In two short years, Hyde went from tweeting his displeasure about the way he was being used in the offense to the bell cow of the Ohio State attack, rushing for 1,521 yards and 15 touchdowns a season ago.
"It's really incredible," Drayton said. "He's a great example for us right now, indirectly, and he's been the best example for us off the field – how he grew into manhood, how he became unselfish and the football field became more about his teammates.
"Those are the things that we harp on person-to-person in that room, and actually we share with the whole entire team. That was a transformation of a boy going into manhood, a guy that has made some mistakes, has confessed his mistakes, that has gone on to do some great things."
And as Drayton said, it doesn't hurt to turn on the film to see the player Hyde became, either. A bruising back who was capable of putting the entire offense on his shoulders, Hyde became in many ways the engine of the Ohio State offense a year ago, topping 100 yards in nine straight games and breaking the 200-yard mark twice on the way to becoming Urban Meyer's first 1,000-yard RB despite missing three games of the season for his suspension in an off-field situation.
Hyde also broke down in tears in front of the media after his three touchdowns allowed Ohio State to stave off Northwestern's upset bid last October, a physical manifestation of exactly how much the second chance meant to him – and of how he had accepted his part in his troubles and moved on.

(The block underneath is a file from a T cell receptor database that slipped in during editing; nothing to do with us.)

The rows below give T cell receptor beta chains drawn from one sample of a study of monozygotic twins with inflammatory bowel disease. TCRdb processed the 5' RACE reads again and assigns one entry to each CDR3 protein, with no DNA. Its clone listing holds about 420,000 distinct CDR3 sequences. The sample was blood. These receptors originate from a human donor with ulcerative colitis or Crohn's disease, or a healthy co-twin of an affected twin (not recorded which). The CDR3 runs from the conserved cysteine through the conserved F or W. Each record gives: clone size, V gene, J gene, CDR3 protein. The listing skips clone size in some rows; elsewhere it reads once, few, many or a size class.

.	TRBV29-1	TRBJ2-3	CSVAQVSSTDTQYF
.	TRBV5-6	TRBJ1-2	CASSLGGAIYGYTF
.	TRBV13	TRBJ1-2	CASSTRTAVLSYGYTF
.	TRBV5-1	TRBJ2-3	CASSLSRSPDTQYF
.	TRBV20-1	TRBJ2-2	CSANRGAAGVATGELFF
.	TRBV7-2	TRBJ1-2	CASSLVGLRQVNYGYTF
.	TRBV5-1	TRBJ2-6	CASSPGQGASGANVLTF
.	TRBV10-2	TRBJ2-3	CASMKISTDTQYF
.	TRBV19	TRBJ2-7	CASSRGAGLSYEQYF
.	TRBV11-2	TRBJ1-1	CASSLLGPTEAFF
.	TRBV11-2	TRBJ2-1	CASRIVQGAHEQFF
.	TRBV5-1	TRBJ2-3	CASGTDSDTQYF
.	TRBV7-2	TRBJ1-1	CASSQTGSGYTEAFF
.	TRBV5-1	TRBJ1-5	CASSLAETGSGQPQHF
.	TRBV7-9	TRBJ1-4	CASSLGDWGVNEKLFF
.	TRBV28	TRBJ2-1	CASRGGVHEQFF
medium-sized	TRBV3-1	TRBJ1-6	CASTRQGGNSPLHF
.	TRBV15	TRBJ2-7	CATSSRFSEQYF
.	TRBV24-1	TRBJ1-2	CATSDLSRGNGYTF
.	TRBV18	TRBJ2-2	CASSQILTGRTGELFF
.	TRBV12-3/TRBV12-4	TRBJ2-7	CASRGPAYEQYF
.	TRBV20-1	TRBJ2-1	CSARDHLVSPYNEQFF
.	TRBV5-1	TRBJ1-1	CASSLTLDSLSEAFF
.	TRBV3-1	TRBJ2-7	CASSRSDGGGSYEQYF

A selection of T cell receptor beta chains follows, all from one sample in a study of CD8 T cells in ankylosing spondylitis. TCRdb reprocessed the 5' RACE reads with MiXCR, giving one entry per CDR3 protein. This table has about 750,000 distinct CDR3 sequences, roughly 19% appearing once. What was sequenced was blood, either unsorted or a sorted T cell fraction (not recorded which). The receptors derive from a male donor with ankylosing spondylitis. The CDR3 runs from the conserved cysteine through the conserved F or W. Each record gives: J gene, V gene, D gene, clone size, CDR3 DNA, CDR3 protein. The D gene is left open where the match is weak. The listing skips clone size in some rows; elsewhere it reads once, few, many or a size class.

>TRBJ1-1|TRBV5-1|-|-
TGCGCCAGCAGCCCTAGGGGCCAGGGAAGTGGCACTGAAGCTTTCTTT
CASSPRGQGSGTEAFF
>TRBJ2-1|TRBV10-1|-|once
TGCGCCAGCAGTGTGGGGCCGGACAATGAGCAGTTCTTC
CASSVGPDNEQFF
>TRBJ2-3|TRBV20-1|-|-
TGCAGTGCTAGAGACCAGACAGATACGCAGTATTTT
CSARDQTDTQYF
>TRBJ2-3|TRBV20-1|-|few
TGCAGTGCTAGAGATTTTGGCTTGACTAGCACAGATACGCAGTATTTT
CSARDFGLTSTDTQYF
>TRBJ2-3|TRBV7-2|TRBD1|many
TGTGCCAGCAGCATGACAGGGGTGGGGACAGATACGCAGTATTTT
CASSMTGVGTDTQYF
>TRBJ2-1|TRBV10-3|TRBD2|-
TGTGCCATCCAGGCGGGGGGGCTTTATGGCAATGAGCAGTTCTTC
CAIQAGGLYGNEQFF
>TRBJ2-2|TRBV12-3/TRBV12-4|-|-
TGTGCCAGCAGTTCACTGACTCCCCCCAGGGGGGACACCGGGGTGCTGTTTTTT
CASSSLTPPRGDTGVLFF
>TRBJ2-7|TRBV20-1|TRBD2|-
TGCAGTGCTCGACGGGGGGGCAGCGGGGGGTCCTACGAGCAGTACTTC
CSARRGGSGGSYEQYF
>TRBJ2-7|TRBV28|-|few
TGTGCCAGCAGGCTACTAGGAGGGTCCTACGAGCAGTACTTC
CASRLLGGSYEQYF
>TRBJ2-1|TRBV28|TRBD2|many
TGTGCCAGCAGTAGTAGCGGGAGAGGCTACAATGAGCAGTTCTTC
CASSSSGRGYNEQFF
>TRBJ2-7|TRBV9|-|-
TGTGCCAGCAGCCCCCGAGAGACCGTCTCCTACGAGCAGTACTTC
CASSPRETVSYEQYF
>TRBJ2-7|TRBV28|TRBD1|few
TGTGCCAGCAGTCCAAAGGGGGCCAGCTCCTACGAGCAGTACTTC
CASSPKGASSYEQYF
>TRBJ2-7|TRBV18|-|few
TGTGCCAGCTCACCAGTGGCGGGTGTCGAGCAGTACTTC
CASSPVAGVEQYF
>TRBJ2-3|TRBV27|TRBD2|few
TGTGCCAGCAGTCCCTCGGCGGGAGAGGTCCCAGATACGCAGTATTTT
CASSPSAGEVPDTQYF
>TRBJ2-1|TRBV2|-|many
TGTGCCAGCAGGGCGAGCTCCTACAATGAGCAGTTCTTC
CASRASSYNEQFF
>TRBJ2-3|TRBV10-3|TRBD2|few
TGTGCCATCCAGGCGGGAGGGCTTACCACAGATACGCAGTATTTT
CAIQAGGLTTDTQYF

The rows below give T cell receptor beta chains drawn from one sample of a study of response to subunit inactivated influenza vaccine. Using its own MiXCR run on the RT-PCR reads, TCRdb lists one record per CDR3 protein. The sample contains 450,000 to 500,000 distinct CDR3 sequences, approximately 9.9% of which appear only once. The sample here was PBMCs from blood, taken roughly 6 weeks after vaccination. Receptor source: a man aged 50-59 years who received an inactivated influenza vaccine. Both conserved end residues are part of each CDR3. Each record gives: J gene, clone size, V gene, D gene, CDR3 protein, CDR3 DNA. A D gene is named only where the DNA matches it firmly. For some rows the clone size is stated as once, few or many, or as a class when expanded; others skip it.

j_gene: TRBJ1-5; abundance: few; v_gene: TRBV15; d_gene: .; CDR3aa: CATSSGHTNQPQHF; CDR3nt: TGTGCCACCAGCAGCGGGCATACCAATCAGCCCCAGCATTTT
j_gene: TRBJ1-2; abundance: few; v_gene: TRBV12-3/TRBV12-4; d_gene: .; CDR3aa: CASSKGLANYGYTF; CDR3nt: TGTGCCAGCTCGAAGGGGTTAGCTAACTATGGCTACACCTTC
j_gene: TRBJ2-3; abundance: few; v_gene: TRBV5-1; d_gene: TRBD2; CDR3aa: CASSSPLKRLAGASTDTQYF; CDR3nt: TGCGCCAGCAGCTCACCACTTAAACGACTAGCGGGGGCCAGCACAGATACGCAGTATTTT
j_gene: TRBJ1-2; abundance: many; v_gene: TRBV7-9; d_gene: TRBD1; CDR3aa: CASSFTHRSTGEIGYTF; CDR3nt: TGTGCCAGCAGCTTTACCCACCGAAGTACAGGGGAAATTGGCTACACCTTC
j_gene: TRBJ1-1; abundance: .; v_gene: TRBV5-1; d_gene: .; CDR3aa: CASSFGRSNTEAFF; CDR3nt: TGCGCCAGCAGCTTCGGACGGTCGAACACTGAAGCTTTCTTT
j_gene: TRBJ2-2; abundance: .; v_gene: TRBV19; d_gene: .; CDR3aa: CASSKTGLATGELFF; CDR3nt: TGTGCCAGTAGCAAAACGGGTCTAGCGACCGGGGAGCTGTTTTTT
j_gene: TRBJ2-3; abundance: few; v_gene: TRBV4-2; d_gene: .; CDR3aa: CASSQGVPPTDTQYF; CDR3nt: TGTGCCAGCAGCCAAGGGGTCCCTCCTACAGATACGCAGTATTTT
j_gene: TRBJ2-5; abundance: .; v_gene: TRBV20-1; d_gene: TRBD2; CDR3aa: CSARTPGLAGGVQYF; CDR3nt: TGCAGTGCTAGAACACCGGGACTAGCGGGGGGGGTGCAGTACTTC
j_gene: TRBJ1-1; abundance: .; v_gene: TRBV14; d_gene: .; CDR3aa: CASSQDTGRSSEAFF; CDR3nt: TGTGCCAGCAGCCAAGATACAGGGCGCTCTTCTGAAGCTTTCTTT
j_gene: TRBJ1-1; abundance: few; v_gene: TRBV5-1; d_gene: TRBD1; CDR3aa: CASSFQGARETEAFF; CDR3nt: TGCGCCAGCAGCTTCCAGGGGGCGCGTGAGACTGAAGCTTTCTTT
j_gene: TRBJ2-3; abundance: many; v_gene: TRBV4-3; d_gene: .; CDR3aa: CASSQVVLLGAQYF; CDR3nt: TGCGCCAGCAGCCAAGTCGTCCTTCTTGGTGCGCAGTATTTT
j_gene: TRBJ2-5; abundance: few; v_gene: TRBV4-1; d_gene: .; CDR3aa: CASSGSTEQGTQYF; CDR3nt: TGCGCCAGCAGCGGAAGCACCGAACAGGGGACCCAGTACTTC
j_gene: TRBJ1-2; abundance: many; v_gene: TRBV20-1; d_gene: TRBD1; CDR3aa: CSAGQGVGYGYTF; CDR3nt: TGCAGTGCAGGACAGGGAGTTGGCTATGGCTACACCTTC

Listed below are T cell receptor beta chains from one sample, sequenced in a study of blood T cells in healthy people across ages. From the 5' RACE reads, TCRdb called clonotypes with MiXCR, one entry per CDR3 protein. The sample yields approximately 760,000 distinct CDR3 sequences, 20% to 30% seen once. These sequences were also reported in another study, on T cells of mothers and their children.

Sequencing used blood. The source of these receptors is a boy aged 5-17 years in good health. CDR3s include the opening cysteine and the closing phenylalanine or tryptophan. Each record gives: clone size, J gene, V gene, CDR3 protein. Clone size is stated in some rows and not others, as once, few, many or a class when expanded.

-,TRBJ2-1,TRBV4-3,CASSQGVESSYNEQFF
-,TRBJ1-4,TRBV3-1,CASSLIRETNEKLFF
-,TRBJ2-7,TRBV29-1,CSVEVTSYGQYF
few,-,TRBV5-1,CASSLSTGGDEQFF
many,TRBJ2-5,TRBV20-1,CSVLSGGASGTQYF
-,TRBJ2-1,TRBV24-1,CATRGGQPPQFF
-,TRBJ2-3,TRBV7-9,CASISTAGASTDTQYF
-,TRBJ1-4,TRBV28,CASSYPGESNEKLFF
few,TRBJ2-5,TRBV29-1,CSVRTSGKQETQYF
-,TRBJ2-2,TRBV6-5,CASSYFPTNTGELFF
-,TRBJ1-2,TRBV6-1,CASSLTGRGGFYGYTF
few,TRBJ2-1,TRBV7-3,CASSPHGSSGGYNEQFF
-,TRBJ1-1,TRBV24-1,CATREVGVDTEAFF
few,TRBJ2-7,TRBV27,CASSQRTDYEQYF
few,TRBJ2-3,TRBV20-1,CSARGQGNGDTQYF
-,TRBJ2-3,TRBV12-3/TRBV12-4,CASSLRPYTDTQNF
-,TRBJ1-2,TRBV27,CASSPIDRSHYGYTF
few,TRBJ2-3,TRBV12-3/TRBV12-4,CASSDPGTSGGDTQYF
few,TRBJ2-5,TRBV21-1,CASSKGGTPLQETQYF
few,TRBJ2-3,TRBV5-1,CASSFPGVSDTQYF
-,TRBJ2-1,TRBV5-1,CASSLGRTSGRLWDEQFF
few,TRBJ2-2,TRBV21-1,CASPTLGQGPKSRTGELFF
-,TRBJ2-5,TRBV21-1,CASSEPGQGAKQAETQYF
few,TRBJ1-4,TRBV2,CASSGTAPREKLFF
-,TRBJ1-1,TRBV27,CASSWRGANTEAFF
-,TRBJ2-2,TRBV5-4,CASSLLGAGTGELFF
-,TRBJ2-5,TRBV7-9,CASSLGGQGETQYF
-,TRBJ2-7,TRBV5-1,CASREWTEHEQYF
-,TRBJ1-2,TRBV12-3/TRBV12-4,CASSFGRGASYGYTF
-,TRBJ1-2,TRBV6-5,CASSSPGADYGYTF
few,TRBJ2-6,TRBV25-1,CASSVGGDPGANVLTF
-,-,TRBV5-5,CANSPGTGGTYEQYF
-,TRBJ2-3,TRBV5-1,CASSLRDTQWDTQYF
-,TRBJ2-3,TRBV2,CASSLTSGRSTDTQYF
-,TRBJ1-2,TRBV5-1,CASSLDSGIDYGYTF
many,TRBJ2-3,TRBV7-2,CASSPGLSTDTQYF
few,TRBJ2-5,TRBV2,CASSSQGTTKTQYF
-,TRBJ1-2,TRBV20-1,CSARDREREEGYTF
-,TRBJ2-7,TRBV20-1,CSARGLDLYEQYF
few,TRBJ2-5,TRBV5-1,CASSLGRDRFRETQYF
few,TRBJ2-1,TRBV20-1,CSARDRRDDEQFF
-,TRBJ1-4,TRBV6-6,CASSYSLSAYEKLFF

That's a big deal to Drayton, who sees that example filtering down to Hyde's former teammates. In particular it appears to have been heard loud and clear by senior Roderick Smith, who goes into his final season looking to make his biggest impact on the field – while also serving as the leader in the locker room that Drayton wants.
"I'm trying to pass on what I know so they won't make the same mistakes that I made," Smith said of his younger teammates. "It was just growing up. I'm 22 now, you know what I'm saying? All of that stuff, I was young, immature, but I've grown up a lot. We've talked about it as a team. The team sees me growing and my running back group sees me growing. I've helped them out. All I can do is help them to not make the mistakes and just keep getting better."
Drayton has noticed the effort that Smith has put in.
"I definitely see him trying to do that," Drayton said. "I really do. Any time you have a young man who can self-reflect on his mistakes like he did with you in front of his teammates – it's easy to do it with you, it ain't so easy to do in front of his brothers. That's what he's doing right now in front of his brothers. To me, that shows leadership.
"He's standing in front of them saying, ‘Hey, these are the mistakes that I've made. You're not going to make them. You know why? Because I'm not going to let you.' That's the kind of special stuff that goes on in our room. I want to keep it special, so I won't expose everything, but I really love the bond that we're developing in that room."